Emergency Preparedness Month

Where did we get the idea that routines create tired old habits of the same old-same old thing? Good routines and habits can be instrumental in keeping things fresh! 

In our personal and professional lives, a thoughtful routine allows a framework from which we can build and flex in our daily lives. Habits create no brainer actions that leave us with spare 'thought energy' - decision making capacity.

Like jeans and a black t-shirt that can be easily dressed up with a scarf or dressed down with a hoodie based in the occasion, your emergency preparedness planning creates a framework that you can depend on no matter what level of  'disaster' you face.

As we kick off September as Emergency Preparedness Month, I am attending a conference, sharpening my pencils for Everyday Providence.  This conference is  part of my framework to prepare for another year of sharing, building, encouraging and writing to help you stay safe and sound this year. 

What habits and routines can you put in place this month to start building your family's preparedness framework? 

Start a shelf-stable pantry
Build your disaster kit
Store up a water supply
Write down your emergency plan
Begin planning for a disaster at work
Take a training class
Volunteer to help in a time of need

Don't assume "they" have got it covered!

 Photo: Jeremiah Beck
When other people know that you enjoy something, it's so easy to share that thing with you.  A short list of words (bacon, wine, pirates, beer, science, pumpkins, and penguins) creates an instant picture in my mind of the faces of family and friends that go with each of those items.  I am the disaster/safety/weather person in my social circles.  So, a friend sent me this photo that they took of a fire escape.

Would you want to depend on this fire escape to save your life?  In a hurry, who knows what might happen when you hit those rickety rusted-through steps.

I love this real life reminder that we are each responsible for our own safety and for our own provision and for our neighbor's safety as well.  Sure, there are building codes, safety laws, and security personnel, and they are there to protect us.  But it only takes a few minutes to assess your own situation, to walk through a couple of safety routines, and to address any problems you discover.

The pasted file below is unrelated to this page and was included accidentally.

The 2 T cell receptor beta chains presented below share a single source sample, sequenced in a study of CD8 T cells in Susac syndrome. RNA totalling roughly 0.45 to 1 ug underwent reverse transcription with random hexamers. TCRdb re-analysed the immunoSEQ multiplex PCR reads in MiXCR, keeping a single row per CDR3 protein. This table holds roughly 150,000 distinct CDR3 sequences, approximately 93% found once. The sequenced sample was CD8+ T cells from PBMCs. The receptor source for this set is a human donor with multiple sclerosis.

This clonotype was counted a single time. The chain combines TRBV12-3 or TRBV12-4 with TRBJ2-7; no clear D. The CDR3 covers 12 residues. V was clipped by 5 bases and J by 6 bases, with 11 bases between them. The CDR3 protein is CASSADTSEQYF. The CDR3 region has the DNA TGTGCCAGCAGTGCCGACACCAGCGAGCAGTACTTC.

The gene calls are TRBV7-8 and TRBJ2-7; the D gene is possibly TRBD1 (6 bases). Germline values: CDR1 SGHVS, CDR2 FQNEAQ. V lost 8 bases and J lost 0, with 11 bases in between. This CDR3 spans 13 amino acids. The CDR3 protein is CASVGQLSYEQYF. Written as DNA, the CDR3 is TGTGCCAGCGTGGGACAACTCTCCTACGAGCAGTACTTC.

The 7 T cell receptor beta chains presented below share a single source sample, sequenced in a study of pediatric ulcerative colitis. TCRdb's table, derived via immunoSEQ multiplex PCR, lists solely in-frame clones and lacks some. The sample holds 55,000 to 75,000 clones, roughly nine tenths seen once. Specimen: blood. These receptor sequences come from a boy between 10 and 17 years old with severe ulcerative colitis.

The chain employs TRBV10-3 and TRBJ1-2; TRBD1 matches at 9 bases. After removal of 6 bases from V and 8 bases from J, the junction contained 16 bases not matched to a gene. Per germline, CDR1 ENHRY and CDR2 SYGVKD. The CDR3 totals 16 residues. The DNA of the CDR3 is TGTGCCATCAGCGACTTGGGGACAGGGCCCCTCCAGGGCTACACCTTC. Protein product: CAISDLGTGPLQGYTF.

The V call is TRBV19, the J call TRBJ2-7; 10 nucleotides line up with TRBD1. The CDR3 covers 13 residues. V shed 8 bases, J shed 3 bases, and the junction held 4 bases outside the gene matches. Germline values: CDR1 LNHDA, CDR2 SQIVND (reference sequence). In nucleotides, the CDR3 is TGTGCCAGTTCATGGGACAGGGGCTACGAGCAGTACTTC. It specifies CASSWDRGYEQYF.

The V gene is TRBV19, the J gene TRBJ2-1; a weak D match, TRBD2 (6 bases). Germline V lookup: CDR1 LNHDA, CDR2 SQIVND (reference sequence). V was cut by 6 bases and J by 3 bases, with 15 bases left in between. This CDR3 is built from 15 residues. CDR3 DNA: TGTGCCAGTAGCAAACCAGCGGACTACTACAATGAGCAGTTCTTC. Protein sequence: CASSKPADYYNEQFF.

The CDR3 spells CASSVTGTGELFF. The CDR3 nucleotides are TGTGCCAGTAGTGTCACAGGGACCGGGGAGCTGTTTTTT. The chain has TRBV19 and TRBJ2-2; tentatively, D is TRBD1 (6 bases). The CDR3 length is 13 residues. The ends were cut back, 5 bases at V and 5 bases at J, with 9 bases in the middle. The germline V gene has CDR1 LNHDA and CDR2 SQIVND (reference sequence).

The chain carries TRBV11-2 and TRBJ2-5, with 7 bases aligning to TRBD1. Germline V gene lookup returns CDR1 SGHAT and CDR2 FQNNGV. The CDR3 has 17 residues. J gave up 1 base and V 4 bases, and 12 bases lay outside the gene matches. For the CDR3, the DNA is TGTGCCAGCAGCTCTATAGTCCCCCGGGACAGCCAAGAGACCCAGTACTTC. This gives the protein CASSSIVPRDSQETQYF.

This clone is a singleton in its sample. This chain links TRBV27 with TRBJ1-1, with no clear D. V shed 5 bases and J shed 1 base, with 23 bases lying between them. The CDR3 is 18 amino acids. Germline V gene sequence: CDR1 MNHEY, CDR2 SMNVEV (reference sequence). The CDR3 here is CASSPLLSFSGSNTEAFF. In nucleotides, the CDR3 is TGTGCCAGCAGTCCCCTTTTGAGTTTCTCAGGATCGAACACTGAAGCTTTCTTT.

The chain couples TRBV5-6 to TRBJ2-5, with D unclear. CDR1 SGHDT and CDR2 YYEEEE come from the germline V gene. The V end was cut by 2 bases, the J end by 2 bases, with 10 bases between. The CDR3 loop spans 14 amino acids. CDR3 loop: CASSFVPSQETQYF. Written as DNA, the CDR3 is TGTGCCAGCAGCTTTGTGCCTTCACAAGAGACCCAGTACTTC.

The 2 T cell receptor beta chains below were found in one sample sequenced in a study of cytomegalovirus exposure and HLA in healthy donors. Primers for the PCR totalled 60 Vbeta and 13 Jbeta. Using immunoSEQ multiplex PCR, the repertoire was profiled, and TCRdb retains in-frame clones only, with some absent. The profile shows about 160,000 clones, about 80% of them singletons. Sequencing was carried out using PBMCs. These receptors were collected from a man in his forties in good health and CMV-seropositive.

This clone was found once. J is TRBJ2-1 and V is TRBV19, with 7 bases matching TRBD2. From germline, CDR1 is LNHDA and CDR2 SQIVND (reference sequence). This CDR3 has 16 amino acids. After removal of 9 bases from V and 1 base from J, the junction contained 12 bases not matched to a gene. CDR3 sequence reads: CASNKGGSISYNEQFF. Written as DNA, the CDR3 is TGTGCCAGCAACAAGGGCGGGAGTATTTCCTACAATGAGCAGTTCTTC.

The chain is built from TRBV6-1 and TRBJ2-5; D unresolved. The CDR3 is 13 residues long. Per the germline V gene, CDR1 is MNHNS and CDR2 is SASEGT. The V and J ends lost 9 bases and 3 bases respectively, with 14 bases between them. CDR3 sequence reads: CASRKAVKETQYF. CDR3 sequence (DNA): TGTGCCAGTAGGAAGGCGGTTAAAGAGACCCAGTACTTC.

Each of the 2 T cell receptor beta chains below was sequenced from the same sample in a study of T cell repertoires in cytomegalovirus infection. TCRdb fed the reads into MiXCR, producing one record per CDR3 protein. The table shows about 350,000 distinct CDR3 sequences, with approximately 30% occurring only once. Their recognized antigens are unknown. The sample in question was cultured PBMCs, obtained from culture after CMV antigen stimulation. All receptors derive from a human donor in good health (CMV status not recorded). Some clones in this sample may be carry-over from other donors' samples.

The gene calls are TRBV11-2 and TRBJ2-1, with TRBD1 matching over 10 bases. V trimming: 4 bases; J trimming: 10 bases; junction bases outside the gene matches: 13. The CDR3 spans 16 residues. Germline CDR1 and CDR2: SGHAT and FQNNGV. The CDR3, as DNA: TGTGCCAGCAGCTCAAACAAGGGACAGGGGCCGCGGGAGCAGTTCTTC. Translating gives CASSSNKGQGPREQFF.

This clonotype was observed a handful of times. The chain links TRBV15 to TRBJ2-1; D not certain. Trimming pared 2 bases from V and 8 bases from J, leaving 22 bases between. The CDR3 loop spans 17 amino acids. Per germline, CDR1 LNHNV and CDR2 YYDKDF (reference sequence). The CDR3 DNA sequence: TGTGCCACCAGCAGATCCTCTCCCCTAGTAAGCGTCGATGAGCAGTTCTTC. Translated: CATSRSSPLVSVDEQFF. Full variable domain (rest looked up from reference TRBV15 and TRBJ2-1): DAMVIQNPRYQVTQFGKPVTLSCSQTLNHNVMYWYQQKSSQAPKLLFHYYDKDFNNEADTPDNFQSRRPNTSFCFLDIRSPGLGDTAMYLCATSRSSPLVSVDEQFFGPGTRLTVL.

Know your risks and likely hazards.  Know how to stay safe wherever you are.  And make sure you do your part, in case someone else hasn't done theirs.

I'd give up my toothbrush, my pillow and clean socks for _______.

I'd give up my toothbrush, my pillow and clean socks for _______.

How would you fill in the blank? For this discussion, we'll assume you and your family are safe and sound, merely displaced or stranded temporarily from the disaster that blew past your home.  What would you crave?  What would calm you in the midst of chaos?  What yearning would grow in the hours as you wait for things to return to normal?  What one thing could "make everything bearable?"

Chewing gum?  Hot coffee? A ponytail holder? Some hand lotion? Chocolate? A deck of cards? A bible?

Now... how would the rest of your family fill in the black?

A blankie? A teddy bear? Fruit snacks? A video game? A good book? Their music? Candyland? A box of Legos?

For most of us, surviving a disaster will not be a life and death ordeal, but how we feel in uncertain times will certainly be remembered.  You can take steps today to ensure that your heart and mind stay safe after an emergency by adding a few items to your Disaster Kit that will bring hope and warmth and smiles to difficult circumstances.

An Out of Town Emergency Contact Ties It All Together

As you build your Emergency Plan, make designating an out of town emergency contact one of your first priorities.  (Do this immediately after making your detailed list of the people included in your Emergency Plan.) For some of us, the identity of out of town is a "no-brainer."  For others, it may require some thought.  Use these suggestions to help you narrow down the best out of town contact for your family.

They need to be somewhat available. Although this person probably won't need to come rescue you, they may have several people contacting them.  They need to have the time, patience, and availability to communicate with many people, even some that they might not know.

Getting Prepared - "I probably should, but..."

We all know that we ought to prepare at least a little bit for something, right?  If you've watched much  television or Googled disaster preparedness, you know that there are plenty of people out there who seem to be going WAY OVER THE TOP.  That discussion is a whole other post. Today, I hope that I can clarify  the simplest way to get started with the right amount of preparedness for your family and your situation.

Imagine... you can't leave your house for 3 days AND you have no utilities or services (no power, no water, no natural gas, no cable, no phone service, no mail, no deliveries) AND the businesses within walking distance are closed, too.

What would you need?  Where is a flashlight?  Do you have extra batteries? Do you have enough water to drink?  What do you have to eat, will it spoil without power?  How are you going to cook it?  Can you stay warm (or cool) and dry enough?  Is everyone else ok? Do you have enough of your prescription medication?  Enough diapers? Enough chocolate?